Transposing a 'sparse', randomly-ordered array

This note is about a little programming difficulty I ran into recently. I'm putting it here so I can point people to it while trying to figure out if this is either (a) already known, (b) easy to solve with advanced indexing, (c) in fact not a real problem, or (d) actually hard.

Update: So, it appears that this is just a sparse matrix operation, and one way to solve it would be to transition everything to sparse matrices. The scipy.sparse package would be quite useful for this, and should support the format described below with coo_matrix. For my usecase, I briefly used a numba implementation, given below, and then found a way to avoid having to use the transpose entirely. 😅 I'm leaving this note up in case anyone else runs into a similar problem!


Let's say we have a numpy array u with dimensions [n, m, …], with n>m. From now on we'll ignore the additional indices in u, as we're interested in operations on the first two indices.

The entries in u correspond to the non-zero entries of an implicit, large [n, n, …] numpy array U. We know the following about U: For each index pair [i, k], if U[i, k] is nonzero, U[k, i] is also nonzero, and for each i there are at most m non-zero entries k in that row/column. Therefore, u contains all the relevant information about the non-zero elements of U. Each row in m may be padded with zero entries at the end to make u not ragged.

There is one more important twist: the entries in each row of u are ordered in some arbitrary, essentially random way. To track this, we have an index array idx with dimension [n, m]. Each row in i contains the column indices (k above) in U corresponding to the entries in u at that position. The index -1 is reserved for padded entries. So for instance, if a row i of u is [1, 2, 3], corresponding to [i, k3], [i, k1], [i, k2] in U, then idx[i] = [k3, k1, k2].

Our task is to compute the "transpose" t of u, in the sense that t has the same relationship to transpose(U) as u has to U: if the [i, j] entry of u corresponds to [i, k] in U, then [i, j] of t should correspond to [k, i].

The entry [i, j] of u belongs in row idx[i, j] = jj of the transpose. The difficulty is figuring out the column index: We need to know which index in u[jj, :] belongs to i. We'll call this "reverse" index ii in the code.

For my particular usecase, we'll need to compute this transpose many times for different u, but can expect idx to stay the same: the values we are transposing might change, but not the underlying structure.


This is rather confusing, so here is an example.

u = np.array([[3, 0],
              [2, 1],
              [4, 0]], dtype=int)
idx = np.array([[1, -1],
                [2, 0],
                [1, -1]], dtype=int)

with the result of our transpose:

t = [[1, 0],
     [4, 3],
     [2, 0]]

Naive solution

Here is a naive pure-python implementation.

def naive_transpose(u, idx):
    t = np.zeros_like(u)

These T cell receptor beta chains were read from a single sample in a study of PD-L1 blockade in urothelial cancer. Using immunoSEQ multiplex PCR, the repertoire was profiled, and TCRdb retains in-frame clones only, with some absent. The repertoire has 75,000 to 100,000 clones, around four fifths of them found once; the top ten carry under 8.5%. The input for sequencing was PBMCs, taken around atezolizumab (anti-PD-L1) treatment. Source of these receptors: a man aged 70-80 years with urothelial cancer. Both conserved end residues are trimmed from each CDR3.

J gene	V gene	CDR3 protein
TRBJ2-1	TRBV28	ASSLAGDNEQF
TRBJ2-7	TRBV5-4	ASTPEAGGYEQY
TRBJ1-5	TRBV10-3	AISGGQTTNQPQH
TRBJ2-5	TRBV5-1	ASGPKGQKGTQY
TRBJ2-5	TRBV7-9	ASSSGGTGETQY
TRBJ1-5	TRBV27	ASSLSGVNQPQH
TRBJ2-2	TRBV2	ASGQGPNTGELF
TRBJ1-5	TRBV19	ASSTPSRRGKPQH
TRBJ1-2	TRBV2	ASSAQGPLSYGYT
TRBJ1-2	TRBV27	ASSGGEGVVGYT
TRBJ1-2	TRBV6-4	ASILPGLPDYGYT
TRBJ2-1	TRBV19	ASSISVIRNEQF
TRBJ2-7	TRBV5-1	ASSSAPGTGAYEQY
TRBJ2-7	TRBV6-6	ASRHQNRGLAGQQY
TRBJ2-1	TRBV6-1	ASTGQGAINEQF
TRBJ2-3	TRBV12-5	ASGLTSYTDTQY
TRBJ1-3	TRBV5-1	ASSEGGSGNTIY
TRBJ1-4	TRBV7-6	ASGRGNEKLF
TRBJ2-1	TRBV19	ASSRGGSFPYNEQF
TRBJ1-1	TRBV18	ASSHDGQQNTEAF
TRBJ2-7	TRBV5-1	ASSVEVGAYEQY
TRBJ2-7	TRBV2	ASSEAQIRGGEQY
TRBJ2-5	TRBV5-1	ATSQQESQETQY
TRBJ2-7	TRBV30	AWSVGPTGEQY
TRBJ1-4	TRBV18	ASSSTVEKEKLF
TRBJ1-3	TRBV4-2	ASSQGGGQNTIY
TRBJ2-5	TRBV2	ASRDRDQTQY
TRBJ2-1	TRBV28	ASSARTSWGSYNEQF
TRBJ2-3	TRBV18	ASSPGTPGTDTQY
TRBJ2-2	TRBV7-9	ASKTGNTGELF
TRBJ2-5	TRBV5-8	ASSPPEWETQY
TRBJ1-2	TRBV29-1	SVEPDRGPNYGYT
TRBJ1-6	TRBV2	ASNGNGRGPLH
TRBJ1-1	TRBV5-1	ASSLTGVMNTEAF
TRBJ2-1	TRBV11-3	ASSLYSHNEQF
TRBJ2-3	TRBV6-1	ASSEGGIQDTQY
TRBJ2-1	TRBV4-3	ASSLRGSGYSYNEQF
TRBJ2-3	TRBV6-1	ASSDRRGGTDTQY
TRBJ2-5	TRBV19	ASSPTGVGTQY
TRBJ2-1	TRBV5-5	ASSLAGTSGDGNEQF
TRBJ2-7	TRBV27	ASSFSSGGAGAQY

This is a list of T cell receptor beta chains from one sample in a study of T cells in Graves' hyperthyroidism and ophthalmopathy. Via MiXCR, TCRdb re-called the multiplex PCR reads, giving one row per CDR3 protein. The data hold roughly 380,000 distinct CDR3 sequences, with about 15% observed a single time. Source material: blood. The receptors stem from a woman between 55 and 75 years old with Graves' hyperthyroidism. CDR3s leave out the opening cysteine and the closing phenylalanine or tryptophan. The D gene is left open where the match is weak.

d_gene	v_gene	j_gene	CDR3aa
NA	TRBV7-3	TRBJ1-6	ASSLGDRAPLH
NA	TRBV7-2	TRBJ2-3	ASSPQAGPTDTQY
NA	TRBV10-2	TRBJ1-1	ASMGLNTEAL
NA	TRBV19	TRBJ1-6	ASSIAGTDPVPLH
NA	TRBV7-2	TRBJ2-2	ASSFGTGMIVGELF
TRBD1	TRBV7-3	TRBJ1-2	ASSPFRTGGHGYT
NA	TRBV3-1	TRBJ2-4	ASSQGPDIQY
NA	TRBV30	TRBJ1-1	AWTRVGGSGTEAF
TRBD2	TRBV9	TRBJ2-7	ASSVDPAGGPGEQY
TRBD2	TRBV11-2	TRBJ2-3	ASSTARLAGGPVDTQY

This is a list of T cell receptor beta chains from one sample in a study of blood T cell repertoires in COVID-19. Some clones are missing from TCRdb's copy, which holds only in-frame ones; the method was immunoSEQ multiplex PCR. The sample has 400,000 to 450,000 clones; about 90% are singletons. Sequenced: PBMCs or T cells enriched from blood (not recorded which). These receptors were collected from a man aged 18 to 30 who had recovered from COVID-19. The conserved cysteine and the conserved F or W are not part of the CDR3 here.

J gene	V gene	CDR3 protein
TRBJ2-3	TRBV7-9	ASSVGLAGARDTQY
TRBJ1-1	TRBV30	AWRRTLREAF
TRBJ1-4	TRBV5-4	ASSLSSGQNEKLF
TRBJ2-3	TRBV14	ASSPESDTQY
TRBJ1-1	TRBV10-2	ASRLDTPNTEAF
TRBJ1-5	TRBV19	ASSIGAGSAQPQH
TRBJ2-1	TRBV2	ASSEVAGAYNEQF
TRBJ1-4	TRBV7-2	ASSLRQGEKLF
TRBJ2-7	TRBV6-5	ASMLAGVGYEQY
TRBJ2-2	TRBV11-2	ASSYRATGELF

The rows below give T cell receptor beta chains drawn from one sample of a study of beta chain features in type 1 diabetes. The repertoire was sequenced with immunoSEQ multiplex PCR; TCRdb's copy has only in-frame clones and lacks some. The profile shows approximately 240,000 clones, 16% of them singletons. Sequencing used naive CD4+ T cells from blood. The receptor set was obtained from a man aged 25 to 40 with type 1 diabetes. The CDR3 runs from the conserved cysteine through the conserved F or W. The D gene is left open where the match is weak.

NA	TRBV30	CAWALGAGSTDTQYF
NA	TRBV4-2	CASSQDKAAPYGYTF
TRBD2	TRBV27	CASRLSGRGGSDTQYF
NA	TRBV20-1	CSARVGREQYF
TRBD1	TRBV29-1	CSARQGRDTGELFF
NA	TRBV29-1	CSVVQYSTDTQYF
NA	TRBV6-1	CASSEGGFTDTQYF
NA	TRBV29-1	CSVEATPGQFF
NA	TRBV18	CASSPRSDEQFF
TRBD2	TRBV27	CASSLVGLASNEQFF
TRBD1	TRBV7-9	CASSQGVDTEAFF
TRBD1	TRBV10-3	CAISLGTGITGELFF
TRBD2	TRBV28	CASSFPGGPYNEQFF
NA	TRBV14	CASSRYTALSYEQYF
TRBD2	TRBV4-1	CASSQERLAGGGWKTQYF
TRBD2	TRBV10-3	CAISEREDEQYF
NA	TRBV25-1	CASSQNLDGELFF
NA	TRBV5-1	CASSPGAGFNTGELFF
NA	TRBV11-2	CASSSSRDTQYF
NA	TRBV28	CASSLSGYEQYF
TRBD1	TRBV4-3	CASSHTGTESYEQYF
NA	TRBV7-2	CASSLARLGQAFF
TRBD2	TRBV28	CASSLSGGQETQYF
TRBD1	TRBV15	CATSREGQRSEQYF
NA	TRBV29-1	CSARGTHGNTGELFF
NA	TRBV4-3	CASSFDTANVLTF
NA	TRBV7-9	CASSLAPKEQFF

for i in range(u.shape[0]):
        for j in range(u.shape[1]):
            jj = idx[i, j]
            if jj == -1:

            for kk in range(u.shape[1]):
                if idx[jj, ii] == i:

            t[i, j] = u[jj, ii]

    return t

Clearly, this is inefficient: We run through each row of the idx array many times to search for a match. But it works!

numba + indexing solution

This solution has two parts: First, we make an [n, m, 2] transpose index array that contains idx in the [:, :, 0] entries, and the "reverse" indices in [:, :, 1]. This part is implemented using numba, which provides a just-in-time (jit) compiler for a subset of python, speeding up the for loops considerably.

We then use some ✨ advanced indexing ✨ to collect the entries of t out of u based on the indices in our transpose index array.

This approach has the advantage of separating out the complicated index-finding part from the actual array operations: We'll only need to compute the transpose index array once, and then can re-use it for different us with the same structure.

import numba
import numpy as np

def get_transpose_idx(idx):
    transpose = np.zeros((*idx.shape[:2], 2), dtype=int)
    return _get_transpose_idx(idx.astype(int), transpose)

def _get_transpose_idx(idx, transpose):
    n, m = idx.shape

    for i in range(n):
        for j in range(m):
            # what entry are we inverting?
            jj = idx[i, j]
            if jj == -1:
                ii = -1
                ii = find(idx[jj], i)
            transpose[i, j] = [jj, ii]

    return transpose

def find(array, target):
    n = len(array)
    for i in range(n):
        if array[i] == target:
            return i
    return -1

(For better performance one needs to either find a way to make use of accumulated knowledge about "reverse" indices when going through idx, or optimise the lookup, for example by switching to a dict, where average lookup complexity is better.)

The transpose itself can be achieved via

t = u[t_idx[:, :, 0], t_idx[:, :, 1], ...]

adding : in place of ... for additional dimensions of u.

This approach should be reasonably fast, but please run your own benchmarks if you end up using it!